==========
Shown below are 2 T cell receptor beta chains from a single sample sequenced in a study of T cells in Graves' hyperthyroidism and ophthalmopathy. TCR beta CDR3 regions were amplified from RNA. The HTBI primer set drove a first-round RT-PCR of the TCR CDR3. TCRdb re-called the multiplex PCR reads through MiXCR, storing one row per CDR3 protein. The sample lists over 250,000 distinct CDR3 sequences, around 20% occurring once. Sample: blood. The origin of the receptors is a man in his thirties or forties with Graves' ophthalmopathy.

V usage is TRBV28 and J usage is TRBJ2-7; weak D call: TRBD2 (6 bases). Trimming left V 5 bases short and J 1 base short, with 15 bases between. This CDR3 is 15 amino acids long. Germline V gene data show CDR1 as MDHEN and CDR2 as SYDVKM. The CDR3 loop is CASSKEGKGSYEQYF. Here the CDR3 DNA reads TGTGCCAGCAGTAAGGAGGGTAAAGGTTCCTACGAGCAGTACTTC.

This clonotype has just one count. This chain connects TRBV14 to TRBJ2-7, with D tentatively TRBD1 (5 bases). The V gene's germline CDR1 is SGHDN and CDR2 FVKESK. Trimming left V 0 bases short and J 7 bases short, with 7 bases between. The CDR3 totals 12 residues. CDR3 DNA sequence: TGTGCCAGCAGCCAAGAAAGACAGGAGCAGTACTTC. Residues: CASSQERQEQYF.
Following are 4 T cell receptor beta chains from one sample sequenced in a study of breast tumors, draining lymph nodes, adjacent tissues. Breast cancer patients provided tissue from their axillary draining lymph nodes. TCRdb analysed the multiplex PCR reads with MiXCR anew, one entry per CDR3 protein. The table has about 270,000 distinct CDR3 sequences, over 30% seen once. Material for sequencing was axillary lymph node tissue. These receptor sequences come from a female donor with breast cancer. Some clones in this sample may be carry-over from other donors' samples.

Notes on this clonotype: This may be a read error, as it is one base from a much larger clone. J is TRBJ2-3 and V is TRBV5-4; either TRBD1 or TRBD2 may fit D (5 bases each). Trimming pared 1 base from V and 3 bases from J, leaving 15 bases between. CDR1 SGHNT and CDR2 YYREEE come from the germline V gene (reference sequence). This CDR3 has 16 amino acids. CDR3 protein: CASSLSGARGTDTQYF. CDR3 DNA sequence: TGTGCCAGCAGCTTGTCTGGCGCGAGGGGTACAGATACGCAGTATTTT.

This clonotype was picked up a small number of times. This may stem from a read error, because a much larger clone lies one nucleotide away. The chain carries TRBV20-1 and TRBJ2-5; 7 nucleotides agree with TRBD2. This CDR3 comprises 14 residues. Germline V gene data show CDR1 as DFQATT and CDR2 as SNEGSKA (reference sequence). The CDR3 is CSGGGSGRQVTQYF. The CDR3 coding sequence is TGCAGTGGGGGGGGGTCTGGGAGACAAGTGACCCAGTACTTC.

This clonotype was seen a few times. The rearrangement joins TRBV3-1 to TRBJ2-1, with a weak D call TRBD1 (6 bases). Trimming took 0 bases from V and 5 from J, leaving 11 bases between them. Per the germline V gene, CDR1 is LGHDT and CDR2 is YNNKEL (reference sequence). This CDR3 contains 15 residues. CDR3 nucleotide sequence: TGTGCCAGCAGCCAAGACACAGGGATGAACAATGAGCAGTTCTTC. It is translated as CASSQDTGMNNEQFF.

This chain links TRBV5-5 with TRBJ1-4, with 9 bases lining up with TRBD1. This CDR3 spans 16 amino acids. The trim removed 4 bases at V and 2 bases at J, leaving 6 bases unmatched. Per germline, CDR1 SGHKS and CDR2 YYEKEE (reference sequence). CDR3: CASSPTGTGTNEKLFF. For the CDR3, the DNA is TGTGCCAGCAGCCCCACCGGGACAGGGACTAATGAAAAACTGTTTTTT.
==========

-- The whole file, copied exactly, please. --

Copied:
Shown below are 2 T cell receptor beta chains from a single sample sequenced in a study of T cells in Graves' hyperthyroidism and ophthalmopathy. TCR beta CDR3 regions were amplified from RNA. The HTBI primer set drove a first-round RT-PCR of the TCR CDR3. TCRdb re-called the multiplex PCR reads through MiXCR, storing one row per CDR3 protein. The sample lists over 250,000 distinct CDR3 sequences, around 20% occurring once. Sample: blood. The origin of the receptors is a man in his thirties or forties with Graves' ophthalmopathy.

V usage is TRBV28 and J usage is TRBJ2-7; weak D call: TRBD2 (6 bases). Trimming left V 5 bases short and J 1 base short, with 15 bases between. This CDR3 is 15 amino acids long. Germline V gene data show CDR1 as MDHEN and CDR2 as SYDVKM. The CDR3 loop is CASSKEGKGSYEQYF. Here the CDR3 DNA reads TGTGCCAGCAGTAAGGAGGGTAAAGGTTCCTACGAGCAGTACTTC.

This clonotype has just one count. This chain connects TRBV14 to TRBJ2-7, with D tentatively TRBD1 (5 bases). The V gene's germline CDR1 is SGHDN and CDR2 FVKESK. Trimming left V 0 bases short and J 7 bases short, with 7 bases between. The CDR3 totals 12 residues. CDR3 DNA sequence: TGTGCCAGCAGCCAAGAAAGACAGGAGCAGTACTTC. Residues: CASSQERQEQYF.
Following are 4 T cell receptor beta chains from one sample sequenced in a study of breast tumors, draining lymph nodes, adjacent tissues. Breast cancer patients provided tissue from their axillary draining lymph nodes. TCRdb analysed the multiplex PCR reads with MiXCR anew, one entry per CDR3 protein. The table has about 270,000 distinct CDR3 sequences, over 30% seen once. Material for sequencing was axillary lymph node tissue. These receptor sequences come from a female donor with breast cancer. Some clones in this sample may be carry-over from other donors' samples.

Notes on this clonotype: This may be a read error, as it is one base from a much larger clone. J is TRBJ2-3 and V is TRBV5-4; either TRBD1 or TRBD2 may fit D (5 bases each). Trimming pared 1 base from V and 3 bases from J, leaving 15 bases between. CDR1 SGHNT and CDR2 YYREEE come from the germline V gene (reference sequence). This CDR3 has 16 amino acids. CDR3 protein: CASSLSGARGTDTQYF. CDR3 DNA sequence: TGTGCCAGCAGCTTGTCTGGCGCGAGGGGTACAGATACGCAGTATTTT.

This clonotype was picked up a small number of times. This may stem from a read error, because a much larger clone lies one nucleotide away. The chain carries TRBV20-1 and TRBJ2-5; 7 nucleotides agree with TRBD2. This CDR3 comprises 14 residues. Germline V gene data show CDR1 as DFQATT and CDR2 as SNEGSKA (reference sequence). The CDR3 is CSGGGSGRQVTQYF. The CDR3 coding sequence is TGCAGTGGGGGGGGGTCTGGGAGACAAGTGACCCAGTACTTC.

This clonotype was seen a few times. The rearrangement joins TRBV3-1 to TRBJ2-1, with a weak D call TRBD1 (6 bases). Trimming took 0 bases from V and 5 from J, leaving 11 bases between them. Per the germline V gene, CDR1 is LGHDT and CDR2 is YNNKEL (reference sequence). This CDR3 contains 15 residues. CDR3 nucleotide sequence: TGTGCCAGCAGCCAAGACACAGGGATGAACAATGAGCAGTTCTTC. It is translated as CASSQDTGMNNEQFF.

This chain links TRBV5-5 with TRBJ1-4, with 9 bases lining up with TRBD1. This CDR3 spans 16 amino acids. The trim removed 4 bases at V and 2 bases at J, leaving 6 bases unmatched. Per germline, CDR1 SGHKS and CDR2 YYEKEE (reference sequence). CDR3: CASSPTGTGTNEKLFF. For the CDR3, the DNA is TGTGCCAGCAGCCCCACCGGGACAGGGACTAATGAAAAACTGTTTTTT.